3. Try to reinsert the tooth until you get to the dentist and hold it into place. 

4. If reinserting is not an option, keep it moist by covering it with milk or water. 

5. For optimal outcome, try to get to a dentist within 30 minutes.

Wednesday, January 18, 2017

Periodontal Disease

What It Is
Periodontal disease, known as gum disease or periodontitis, is one of the most common causes of tooth loss. In the United States, it is estimated that half of Americans aged 30 or older have advanced gum disease. While highly prevalent, this dental condition is preventable with a good oral health regimen.

Cause
Periodontal disease symptoms become apparent as bacteria and debris accumulate around teeth and below the gum line and hardens into tartar. If not removed by a professional, tartar and bacteria can cause inflammation of the gums and weakening of teeth.

There are variables that can increase your risk of periodontitis that range from genetic predisposition and underlying health conditions, to certain lifestyle habits. Diet, taking certain medications, decreased immunity, and hormonal changes can also increase your chances of developing gum disease.


Stages
Periodontitis begins with the onset of gingivitis. In this early stage, bacteria builds up, irritating the surrounding gums. As bacteria accumulate and plaque builds and hardens into tartar, there is a weakening of bone and connective tissue that keeps teeth in their sockets. As bacteria spreads, pockets that trap further bacteria begin to form around teeth and under soft tissue. In patients with advanced periodontal disease, teeth become loose and fall out.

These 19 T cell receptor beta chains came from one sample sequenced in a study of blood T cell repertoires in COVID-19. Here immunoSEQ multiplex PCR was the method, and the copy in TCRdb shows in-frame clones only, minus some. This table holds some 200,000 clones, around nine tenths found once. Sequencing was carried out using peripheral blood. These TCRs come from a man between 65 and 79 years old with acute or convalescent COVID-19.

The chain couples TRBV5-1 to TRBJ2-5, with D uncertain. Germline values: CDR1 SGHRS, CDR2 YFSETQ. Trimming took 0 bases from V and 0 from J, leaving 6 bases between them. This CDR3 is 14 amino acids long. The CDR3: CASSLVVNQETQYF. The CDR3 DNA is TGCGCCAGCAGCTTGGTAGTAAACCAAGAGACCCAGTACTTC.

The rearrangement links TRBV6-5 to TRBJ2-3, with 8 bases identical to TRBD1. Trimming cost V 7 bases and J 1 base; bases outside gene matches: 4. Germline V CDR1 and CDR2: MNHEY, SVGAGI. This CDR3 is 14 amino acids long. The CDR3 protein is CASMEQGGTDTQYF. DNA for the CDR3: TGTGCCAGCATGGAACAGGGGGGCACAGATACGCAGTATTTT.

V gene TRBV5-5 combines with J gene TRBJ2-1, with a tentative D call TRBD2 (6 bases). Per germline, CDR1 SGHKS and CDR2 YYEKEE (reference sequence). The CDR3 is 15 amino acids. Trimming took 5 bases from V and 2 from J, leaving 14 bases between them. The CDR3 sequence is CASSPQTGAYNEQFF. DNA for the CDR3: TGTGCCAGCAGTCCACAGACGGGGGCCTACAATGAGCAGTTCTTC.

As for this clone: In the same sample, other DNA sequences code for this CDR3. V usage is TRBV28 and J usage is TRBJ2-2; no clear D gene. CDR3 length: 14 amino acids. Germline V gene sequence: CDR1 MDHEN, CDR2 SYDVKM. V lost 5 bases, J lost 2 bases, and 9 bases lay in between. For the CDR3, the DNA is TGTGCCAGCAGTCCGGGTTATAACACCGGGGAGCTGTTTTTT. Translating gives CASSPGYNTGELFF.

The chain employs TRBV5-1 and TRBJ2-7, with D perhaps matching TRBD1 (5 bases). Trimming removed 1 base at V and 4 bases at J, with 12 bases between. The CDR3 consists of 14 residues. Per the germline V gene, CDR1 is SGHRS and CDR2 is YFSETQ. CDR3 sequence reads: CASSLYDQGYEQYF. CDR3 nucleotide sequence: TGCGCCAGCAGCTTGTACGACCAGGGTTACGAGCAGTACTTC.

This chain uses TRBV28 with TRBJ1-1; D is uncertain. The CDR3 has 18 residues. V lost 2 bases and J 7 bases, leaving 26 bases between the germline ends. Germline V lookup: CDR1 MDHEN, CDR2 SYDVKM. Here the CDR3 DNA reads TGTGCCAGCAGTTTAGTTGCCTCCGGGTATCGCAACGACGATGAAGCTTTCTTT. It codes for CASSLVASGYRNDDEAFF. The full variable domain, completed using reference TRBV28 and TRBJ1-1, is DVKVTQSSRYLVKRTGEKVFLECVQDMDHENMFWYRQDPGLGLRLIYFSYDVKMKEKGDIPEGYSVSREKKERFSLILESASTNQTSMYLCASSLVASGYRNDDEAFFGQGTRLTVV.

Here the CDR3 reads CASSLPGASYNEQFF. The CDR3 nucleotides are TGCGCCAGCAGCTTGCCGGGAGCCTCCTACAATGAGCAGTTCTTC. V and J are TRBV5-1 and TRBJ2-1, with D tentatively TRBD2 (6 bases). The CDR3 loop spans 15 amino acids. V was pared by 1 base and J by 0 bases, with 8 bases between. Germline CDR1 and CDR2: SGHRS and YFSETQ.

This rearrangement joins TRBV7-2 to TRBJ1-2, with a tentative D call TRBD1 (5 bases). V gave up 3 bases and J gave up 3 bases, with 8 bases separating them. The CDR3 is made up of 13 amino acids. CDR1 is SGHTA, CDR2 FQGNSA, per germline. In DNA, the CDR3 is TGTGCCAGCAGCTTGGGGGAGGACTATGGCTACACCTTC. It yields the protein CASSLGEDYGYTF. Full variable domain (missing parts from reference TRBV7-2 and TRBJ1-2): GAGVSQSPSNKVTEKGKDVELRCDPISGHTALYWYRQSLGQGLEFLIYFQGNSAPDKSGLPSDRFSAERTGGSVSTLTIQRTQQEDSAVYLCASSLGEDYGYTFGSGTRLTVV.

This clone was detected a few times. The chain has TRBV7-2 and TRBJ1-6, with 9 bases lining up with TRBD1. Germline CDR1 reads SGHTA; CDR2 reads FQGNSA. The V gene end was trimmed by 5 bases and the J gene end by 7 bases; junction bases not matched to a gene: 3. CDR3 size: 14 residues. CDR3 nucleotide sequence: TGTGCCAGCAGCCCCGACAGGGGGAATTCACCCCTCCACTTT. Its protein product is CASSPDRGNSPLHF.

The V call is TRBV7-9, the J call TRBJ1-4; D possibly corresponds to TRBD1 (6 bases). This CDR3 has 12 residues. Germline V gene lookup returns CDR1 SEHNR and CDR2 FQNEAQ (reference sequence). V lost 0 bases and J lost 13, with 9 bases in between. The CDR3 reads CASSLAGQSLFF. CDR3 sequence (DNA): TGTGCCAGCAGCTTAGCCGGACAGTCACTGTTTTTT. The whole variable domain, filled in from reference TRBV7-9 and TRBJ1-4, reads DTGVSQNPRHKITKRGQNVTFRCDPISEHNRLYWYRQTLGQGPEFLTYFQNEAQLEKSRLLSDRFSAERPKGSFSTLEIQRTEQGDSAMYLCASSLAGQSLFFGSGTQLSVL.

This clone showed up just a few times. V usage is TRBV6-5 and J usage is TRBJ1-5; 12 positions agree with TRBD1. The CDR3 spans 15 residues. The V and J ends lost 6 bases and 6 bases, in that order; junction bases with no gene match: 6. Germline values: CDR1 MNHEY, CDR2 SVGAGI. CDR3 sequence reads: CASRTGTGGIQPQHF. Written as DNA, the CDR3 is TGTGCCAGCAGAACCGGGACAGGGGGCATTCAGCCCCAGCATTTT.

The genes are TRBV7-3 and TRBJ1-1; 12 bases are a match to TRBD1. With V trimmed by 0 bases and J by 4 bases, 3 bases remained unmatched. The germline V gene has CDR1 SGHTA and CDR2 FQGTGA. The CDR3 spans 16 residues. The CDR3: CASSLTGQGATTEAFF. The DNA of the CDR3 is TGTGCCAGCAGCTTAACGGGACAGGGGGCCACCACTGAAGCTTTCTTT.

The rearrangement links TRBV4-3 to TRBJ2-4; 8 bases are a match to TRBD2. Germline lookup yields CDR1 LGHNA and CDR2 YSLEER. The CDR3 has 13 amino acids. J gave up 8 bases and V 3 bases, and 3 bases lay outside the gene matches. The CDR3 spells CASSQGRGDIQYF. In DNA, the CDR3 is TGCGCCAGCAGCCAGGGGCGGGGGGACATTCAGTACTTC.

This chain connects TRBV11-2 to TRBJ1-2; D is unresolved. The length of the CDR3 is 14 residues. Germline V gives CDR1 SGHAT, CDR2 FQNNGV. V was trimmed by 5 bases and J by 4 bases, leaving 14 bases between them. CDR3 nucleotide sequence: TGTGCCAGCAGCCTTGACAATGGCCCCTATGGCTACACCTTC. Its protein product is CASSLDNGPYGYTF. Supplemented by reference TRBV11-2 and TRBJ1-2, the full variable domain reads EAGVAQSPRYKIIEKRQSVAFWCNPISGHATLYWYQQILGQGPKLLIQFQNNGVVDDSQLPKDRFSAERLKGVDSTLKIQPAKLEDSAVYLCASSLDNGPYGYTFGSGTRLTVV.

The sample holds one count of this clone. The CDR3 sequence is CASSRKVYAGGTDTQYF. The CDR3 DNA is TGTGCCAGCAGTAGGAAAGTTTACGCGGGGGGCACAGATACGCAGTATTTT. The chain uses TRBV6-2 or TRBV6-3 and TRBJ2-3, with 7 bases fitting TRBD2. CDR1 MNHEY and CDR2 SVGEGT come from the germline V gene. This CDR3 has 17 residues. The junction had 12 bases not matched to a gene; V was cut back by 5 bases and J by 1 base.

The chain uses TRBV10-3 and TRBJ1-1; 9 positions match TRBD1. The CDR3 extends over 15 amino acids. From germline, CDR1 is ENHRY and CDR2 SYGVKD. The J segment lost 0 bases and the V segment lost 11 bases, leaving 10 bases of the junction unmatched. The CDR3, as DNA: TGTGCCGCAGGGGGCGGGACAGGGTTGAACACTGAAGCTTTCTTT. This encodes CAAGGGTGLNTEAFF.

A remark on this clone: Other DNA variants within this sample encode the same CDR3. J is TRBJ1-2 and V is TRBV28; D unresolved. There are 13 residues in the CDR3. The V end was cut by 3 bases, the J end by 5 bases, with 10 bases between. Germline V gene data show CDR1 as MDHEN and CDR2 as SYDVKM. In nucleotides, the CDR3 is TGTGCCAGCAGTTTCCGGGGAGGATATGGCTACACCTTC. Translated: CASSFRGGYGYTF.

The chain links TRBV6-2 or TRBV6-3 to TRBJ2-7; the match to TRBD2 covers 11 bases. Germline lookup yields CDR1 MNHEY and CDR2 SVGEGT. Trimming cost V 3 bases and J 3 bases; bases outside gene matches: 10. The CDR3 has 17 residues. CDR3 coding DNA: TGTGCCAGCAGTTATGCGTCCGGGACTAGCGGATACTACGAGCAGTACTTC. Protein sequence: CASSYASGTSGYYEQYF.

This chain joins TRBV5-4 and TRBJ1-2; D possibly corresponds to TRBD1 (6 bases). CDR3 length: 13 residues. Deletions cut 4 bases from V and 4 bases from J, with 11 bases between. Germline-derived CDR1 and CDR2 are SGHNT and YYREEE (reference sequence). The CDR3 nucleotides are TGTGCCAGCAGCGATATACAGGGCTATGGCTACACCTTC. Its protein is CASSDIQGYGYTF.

Symptoms
One of the most difficult aspects of spotting periodontal disease without help from a dentist is that the condition can progress slowly in patients and may not always produce obvious signs. Patients may notice:

- Gum tenderness
- Gum recession
- Bad breath or bad taste in your mouth
- Loose teeth or a change in teeth alignment

Diagnosis of gum disease typically involves visiting a dentist for a visual examination of your oral condition, as well as charting pocket depths and using X-Rays to check bone loss in areas with deeper periodontal pockets.

Treatment
Early diagnosis gives patients the greatest chance of reversing damage with nonsurgical treatments. These procedures include root scaling and planing, which removes tartar and bacteria from surfaces of teeth and beneath the gums and smooths root surfaces,. Antibiotics that are either taken orally or topically as a rinse, can also be used to reduce bacteria and inflammation.

For patients with advanced periodontitis, dental surgery may be the most effective option to reduce pocket size and restore the healthy appearance and supportive structure of soft tissue.


Prevention
Periodontal disease is preventable by practicing consistent and good oral hygiene. As a rule of thumb, you should be taking between 3-5 minutes twice day to care for your teeth and gums by flossing first to loosen any food particles and bacteria, and brushing to clean all surfaces of teeth. You should also visit your dentist twice a year for thorough teeth cleanings. Patients displaying early signs of gum disease may require more frequent dental visits throughout the year.

If are exhibiting signs and symptoms of gum disease, you should contact your dentist as soon as possible. The sooner you can receive treatment, the more likely you will be able to reverse any damage caused by periodontal disease.